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we can make all of this work. you're vaccinated but nevertheless you think you might be sick. sit down at the kitchen table. take your at-home test. if it is positive, what do you do? you call the doctor. the doctor gives you a prescription for the antiviral pill. well, at least in case of the pfizer antiviral pill in clinical trials that has shown nearly 90% effectiveness at keeping people out of the hospital. to get those amazing results from that drug you do have to act fast and take the drug early. soon after you're diagnosed before your symptoms get serious. well, that would be a heck of a lot easier if everybody had a home test kit around where in 15 minutes they could find out if they had covid or not. that would really increase the number of people who caught the infection quickly right after the onset of moderate symptoms which is exactly when you want to start your five days of antivirals. again, at home and not in the hospital. and not after you're already too sick for any of the drugs to actually work on you.
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i mean, you can see the pieces kind of coming together here, right? if we really did get home tests to everybody, very cheaply or freely, and then people could get these five-day courses of antiviral pills that are nearly 90% effective at keeping you out of the hospital if that was the result of you testing positive, call and get a prescription, get your antivirals, well then that is a profile for an american covid epidemic where the hospitals stop getting overrun like they are tonight again in parts of minnesota, parts of michigan, parts of ohio, parts of wisconsin, parts of lots of other states. that is a profile for an american covid epidemic where we stop dying at a rate of a thousand americans a day which is still where we are right now. 80,000 new infections a day, which is roughly where we are right now. if we were able to get these pieces in place all of which were talked about by the white house today, none of which are magic, these really do seem like the pieces that need to be in place. they're all rational. they all put our destiny more in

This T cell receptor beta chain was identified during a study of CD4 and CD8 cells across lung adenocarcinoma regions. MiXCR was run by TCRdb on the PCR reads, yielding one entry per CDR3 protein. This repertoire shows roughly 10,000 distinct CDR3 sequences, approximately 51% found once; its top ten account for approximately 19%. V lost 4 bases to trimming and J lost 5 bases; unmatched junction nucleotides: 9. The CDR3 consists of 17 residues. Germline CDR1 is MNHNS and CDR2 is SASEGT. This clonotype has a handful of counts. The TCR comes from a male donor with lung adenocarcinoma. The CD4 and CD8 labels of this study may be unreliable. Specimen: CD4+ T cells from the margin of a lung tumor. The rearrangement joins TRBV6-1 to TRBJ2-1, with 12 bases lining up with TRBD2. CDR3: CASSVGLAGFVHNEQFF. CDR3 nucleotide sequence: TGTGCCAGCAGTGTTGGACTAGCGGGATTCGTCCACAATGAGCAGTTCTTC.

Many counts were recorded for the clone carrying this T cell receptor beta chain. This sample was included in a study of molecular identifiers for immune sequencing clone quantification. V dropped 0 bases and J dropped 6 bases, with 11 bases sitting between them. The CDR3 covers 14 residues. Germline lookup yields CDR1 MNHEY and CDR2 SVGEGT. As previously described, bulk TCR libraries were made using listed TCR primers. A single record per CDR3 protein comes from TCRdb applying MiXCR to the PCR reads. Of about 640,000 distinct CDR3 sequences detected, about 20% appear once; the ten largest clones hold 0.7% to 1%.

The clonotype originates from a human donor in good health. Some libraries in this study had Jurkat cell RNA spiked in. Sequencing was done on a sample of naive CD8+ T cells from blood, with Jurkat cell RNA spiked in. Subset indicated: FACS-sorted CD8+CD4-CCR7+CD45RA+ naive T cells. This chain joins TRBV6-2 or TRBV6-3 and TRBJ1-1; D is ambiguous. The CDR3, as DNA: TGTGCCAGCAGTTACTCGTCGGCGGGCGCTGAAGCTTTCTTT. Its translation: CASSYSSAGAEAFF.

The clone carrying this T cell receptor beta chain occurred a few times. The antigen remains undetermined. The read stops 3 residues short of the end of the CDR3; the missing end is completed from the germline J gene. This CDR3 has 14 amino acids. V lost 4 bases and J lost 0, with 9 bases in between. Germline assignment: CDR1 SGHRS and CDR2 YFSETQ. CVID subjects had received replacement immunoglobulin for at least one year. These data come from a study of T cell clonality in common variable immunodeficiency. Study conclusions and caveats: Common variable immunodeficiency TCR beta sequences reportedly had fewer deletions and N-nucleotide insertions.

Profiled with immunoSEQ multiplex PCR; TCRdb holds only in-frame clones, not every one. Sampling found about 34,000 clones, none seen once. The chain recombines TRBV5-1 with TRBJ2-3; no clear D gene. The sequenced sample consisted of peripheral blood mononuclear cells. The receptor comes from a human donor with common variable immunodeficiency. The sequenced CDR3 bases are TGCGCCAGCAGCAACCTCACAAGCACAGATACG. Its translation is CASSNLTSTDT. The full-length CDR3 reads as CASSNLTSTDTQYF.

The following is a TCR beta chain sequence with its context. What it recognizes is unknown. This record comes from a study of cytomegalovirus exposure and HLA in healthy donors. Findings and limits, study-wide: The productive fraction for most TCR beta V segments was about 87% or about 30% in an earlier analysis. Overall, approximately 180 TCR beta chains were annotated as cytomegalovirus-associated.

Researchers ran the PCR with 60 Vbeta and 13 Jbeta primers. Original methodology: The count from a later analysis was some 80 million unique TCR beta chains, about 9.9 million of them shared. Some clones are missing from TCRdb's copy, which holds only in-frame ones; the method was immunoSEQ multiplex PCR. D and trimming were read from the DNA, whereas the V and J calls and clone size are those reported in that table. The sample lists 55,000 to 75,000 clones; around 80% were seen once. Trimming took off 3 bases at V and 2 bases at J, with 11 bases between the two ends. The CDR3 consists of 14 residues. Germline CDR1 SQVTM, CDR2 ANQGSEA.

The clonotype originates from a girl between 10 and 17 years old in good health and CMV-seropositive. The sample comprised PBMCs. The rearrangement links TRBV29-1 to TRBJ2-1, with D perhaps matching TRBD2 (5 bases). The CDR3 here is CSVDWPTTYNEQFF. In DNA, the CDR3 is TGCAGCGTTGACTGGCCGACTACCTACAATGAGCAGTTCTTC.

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our own hands than it has been in the past. they all offer us the prospect of protecting our health system so the people who really do need it can get into it and get good care rather than places being overrun and people being unable to get a bed and unable to get transferred to more advanced levels of care when they need it. these are the pieces that need to fit together. not only the people we're contending with now but particularly if this omicron thing screaming down the tunnel toward us right now turns out to be a bad one we'll need all these things. testing at home. you do it fast. you do it right away. it is not a pain. you don't put it off. you test as soon as you have anything that you think might be a symptom. if you're positive, what we need access to is treatment. as soon as the treatments are approved. treatment that you also could do at home. quickly. while it is still able to do you some good. and of course we need as we have from the beginning as much vaccination as possible.
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none of that is magic. all of that is all but in our grasp. if omicron is bad we'll really need those things. today the white house said 2.2 million americans got a vaccine shot in the last day. 2.2 million shots in a day. that's huge. that is the largest number of shots in a single day in this country since the spring since may. over 2 million americans getting a shot in a single day is a really good sign that, yeah. it shows we're worried. but it also shows for the most part we get what is going on here and what is needed to be done. we understand the rational steps that must be take tone protect ourselves and our country. at least most of the country does. of course, alternatively, instead, you could, you know, dip your baby in landfill mud. maybe that'll work instead. and while you're dipping your baby in landfill mud, why not
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eat some of that dirt yourself? just ingest a little bit every day or ingest a lot. try baking it into your cookies. maybe that is a better idea how to handle this whole problem. magic dirt. what? this is a real thing that the antivax people are doing now. you are forgiven if you think i'm joking or if you're finding it hard to keep up with what exactly the antivaccine folks are putting into themselves now. it can be hard to keep up with. there are journalists watching this stuff. we are better off for knowing what they have been able to document. as unbelievable as some of it is we have to know this is what's happening even as most of the country is getting their act together some of the country really is not and it seems to be getting worse over there. about two and a half months ago nbc news reported on what reporter ben collins called vigilante treatments being promoted in antivaccine facebook groups where the antivaccine people were going so far as to tell people they should pull